Matthew Crawford, a philosopher who has found wisdom in being a motorcycle mechanic, is the author of an excellent book on vocation entitled Shop Class as Soulcraft: An Inquiry into the Value of Work. He now has another book that shows how the Enlightenment has given us a very distorted view of the self, one which insulates the inner mind from outside reality. The new book has the felicitous title The World Beyond Your Head.
After the jump, I excerpt and link to an extremely thoughtful and perceptive review of the book, one that interacts with Crawford’s ideas with great learning and insight. I was stunned to see that the reviewer is Gracy Olmstead, a recent student of mine! I can see Patrick Henry College’s classical liberal arts curriculum underlying her essay, as she draws on the “great books” that we have read and takes part in the “great conversation” of the history of ideas. Note too the depth of her thinking and how she compares to other recent graduates that you might have encountered. Sorry–I’m just proud of her, that’s all.
From Gracy Olmstead, Against Kant and Consumerism | The American Conservative:
Matthew Crawford is a motorcycle mechanic with a degree in physics and a Ph.D. in political philosophy. In Shop Class As Soul Craft, he surprised the world with a fascinating ethics of vocation—one that advocated manual work and blue-collar jobs, thus running counter to popular conceptions of what makes a job “good.” His unusual background enables him to marry abstract philosophy with technical discussions of skill.
The subtitle to his latest book promises a look at our “age of distraction.” There have been a plethora of articles on this topic of late—they bemoan our lack of “mindfulness” and diagnose the ills of our attention-deficit society. A book on this age of distraction would perhaps reflect upon the mind as affected and shaped by technology. It would consider televisions and smartphones, Twitter and Google. But in fact, Crawford’s book takes on an immensely grander project. The World Beyond Your Head isn’t about technological distractions, it’s about another kind of virtual reality and its deceptions—about the epistemological frauds we have believed since the Enlightenment.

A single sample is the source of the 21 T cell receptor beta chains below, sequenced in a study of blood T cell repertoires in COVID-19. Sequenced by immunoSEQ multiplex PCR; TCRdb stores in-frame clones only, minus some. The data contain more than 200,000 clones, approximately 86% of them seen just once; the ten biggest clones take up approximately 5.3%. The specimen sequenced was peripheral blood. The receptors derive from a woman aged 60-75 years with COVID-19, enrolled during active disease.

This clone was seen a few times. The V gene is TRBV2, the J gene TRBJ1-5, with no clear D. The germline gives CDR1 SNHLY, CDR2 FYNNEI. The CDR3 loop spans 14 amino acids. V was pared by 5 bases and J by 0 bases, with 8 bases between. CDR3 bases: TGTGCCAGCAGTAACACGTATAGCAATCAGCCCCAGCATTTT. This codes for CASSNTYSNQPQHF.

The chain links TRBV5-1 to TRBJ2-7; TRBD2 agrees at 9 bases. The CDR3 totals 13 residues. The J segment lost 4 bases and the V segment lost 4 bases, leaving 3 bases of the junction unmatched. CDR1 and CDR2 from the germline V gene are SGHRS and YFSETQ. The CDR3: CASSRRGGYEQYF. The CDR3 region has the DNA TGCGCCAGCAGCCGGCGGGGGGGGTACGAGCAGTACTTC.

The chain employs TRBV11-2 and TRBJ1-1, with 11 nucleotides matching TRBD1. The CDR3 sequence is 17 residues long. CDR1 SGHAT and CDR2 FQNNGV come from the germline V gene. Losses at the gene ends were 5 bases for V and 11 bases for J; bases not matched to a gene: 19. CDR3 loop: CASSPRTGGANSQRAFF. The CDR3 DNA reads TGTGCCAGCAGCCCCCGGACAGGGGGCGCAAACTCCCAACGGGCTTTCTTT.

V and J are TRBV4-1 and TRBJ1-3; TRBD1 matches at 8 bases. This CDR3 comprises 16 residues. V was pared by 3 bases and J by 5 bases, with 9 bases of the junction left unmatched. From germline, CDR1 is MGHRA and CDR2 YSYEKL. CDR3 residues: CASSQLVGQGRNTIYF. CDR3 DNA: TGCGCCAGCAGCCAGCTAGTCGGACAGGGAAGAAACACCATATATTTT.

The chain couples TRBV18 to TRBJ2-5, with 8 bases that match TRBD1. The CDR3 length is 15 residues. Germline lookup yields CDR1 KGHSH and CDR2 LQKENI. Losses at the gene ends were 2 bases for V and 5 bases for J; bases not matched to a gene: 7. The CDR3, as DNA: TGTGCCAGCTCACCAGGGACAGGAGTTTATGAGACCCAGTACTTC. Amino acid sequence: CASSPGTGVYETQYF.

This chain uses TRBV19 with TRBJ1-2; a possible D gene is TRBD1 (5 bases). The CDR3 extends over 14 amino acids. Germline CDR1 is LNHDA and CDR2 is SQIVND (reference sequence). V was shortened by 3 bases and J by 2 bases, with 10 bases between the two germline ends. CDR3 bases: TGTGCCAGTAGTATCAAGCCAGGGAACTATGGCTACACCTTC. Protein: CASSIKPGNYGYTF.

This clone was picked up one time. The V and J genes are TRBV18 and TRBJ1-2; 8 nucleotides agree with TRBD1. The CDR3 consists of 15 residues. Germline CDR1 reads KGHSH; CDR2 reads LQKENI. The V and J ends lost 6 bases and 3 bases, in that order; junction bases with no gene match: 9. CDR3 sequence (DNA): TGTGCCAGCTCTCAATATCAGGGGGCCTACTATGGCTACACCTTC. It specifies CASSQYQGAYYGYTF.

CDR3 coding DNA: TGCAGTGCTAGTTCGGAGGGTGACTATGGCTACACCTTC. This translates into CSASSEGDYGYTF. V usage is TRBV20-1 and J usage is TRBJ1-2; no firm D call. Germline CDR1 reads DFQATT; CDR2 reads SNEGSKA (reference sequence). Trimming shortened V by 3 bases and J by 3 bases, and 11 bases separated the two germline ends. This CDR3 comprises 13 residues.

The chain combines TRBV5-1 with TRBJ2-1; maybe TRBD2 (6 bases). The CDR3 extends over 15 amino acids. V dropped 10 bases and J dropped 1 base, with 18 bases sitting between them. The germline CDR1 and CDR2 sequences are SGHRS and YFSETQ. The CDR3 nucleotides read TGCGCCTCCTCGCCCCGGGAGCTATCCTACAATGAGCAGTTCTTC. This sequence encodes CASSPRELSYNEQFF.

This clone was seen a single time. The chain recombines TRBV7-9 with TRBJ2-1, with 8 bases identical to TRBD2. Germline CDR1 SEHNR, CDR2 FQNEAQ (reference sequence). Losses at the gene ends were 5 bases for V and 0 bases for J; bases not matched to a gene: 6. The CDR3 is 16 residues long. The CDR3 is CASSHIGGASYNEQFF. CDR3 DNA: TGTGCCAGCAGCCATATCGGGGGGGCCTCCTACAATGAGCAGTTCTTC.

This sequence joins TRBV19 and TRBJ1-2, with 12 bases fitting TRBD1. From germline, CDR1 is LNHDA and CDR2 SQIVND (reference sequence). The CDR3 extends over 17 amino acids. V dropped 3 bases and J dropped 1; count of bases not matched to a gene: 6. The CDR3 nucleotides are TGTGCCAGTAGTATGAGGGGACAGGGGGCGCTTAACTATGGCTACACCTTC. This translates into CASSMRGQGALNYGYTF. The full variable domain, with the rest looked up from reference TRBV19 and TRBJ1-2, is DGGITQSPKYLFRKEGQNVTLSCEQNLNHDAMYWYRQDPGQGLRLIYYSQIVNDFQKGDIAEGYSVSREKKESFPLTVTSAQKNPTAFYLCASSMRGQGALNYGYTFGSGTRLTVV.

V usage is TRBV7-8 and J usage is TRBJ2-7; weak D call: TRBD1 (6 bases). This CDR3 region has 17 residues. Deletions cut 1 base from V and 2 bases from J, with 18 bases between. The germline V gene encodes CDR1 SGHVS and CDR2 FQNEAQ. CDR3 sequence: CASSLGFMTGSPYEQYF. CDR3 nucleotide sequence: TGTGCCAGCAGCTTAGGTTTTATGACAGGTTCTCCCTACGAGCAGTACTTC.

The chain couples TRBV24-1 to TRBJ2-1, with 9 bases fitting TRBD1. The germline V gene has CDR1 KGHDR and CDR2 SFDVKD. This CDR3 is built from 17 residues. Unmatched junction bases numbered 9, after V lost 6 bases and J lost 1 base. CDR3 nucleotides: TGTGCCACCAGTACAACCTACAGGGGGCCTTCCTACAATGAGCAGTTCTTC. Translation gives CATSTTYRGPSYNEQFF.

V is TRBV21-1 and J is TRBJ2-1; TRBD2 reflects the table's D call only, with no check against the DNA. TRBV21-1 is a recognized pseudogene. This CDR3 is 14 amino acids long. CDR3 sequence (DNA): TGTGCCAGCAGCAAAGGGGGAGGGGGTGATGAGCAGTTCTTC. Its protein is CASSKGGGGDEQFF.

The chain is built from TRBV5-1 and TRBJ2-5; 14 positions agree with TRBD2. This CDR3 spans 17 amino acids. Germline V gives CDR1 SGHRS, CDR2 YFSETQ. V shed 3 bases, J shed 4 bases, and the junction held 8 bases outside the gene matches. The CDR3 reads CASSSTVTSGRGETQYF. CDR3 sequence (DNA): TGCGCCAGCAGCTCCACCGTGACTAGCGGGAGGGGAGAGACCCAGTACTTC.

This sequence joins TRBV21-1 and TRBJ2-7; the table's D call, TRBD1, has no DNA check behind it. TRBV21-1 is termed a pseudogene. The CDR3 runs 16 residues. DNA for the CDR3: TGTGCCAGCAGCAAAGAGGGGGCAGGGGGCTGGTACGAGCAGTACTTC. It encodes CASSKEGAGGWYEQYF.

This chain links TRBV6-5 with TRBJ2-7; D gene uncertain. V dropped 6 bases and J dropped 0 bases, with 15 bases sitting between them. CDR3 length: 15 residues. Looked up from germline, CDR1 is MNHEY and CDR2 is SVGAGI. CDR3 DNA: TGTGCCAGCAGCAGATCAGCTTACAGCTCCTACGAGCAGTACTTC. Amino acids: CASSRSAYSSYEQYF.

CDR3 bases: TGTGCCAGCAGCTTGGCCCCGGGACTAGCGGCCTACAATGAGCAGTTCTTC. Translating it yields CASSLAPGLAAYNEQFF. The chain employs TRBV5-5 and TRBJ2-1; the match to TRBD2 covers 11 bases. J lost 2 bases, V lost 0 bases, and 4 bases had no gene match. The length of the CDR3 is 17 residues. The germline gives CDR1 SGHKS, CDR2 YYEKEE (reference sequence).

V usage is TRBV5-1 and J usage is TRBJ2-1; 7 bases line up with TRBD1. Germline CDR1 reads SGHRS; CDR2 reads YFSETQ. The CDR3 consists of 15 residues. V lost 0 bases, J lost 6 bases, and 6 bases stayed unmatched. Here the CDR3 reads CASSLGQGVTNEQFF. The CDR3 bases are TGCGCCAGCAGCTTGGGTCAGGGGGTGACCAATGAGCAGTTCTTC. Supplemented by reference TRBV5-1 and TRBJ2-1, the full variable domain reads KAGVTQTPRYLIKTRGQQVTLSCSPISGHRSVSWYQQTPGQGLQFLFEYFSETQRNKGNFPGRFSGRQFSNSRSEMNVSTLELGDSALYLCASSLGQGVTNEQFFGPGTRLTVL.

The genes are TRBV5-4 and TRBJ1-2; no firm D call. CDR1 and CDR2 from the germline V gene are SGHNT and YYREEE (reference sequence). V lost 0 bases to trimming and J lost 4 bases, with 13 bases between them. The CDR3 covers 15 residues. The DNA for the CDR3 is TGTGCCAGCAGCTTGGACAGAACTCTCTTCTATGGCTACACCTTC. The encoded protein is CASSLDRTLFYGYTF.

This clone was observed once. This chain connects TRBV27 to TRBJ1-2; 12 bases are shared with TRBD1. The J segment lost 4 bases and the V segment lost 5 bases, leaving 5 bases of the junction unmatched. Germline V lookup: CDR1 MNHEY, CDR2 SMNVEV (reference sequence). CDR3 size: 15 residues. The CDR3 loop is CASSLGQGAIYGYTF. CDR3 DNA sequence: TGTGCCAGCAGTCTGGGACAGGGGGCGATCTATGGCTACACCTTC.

The premise of Crawford’s book is that our distractedness is merely symptomatic of a deeper cultural defect, a misrepresentation of the self that has permeated our society. He traces this back to Enlightenment philosophy, especially the thought of Immanuel Kant. Enlightenment thinkers of the late 17th and 18th centuries presented a view of the person that contrasted drastically with medieval and ancient thought: they put unprecedented emphasis on the rational individual as separate from society or community. They posited new theories about freedom founded upon reason and self-determination, with epistemological roots in ideas such as Descartes’s famous claim that “I think therefore I am.” Kant believed that knowledge and ethics must necessarily be situated within the mind—that existence must be interpreted through the autonomy of the individual.In advancing this claim, Kant built a “high wall between the empirical world and the purely intellectual, where we discover a priori moral laws,” writes Crawford. “Reasons to act must come only from the latter if we are to be free, and the will is to remain pure, ‘unconditioned’ by anything external to it.” This has led to a society in which individuals can never fall back on real-world authorities, traditions, or supports. Rather, we are constantly striving to develop lives of meaning without any outside recourse. The soul is increasingly insulated from the world outside our heads. Whereas in the real world, Crawford writes, “we are subject to the heteronomy of things; the hazards of material reality,” what Kant has given us is our modern identification of freedom with choice, in which choice is a “pure flashing forth” of the individual will.
This association set the stage for today’s culture, in which choice “serves as the central totem of consumer capitalism, and those who present choices to us appear as handmaidens to our freedom.” Kant, by trying to secure the freedom of the will from outside influence, severed our minds from any causal relationship with the world. With this isolation comes fragility—the fragility of a self that cannot tolerate conflict or frustration. “When dumb nature is understood to be threatening to our freedom as rational beings, it becomes attractive to construct a virtual reality that will be less so, a benignly nice [reality] where there is no conflict between self and world.” Autonomy, instead of bringing freedom, makes us slaves to the comforts of an arbitrated reality.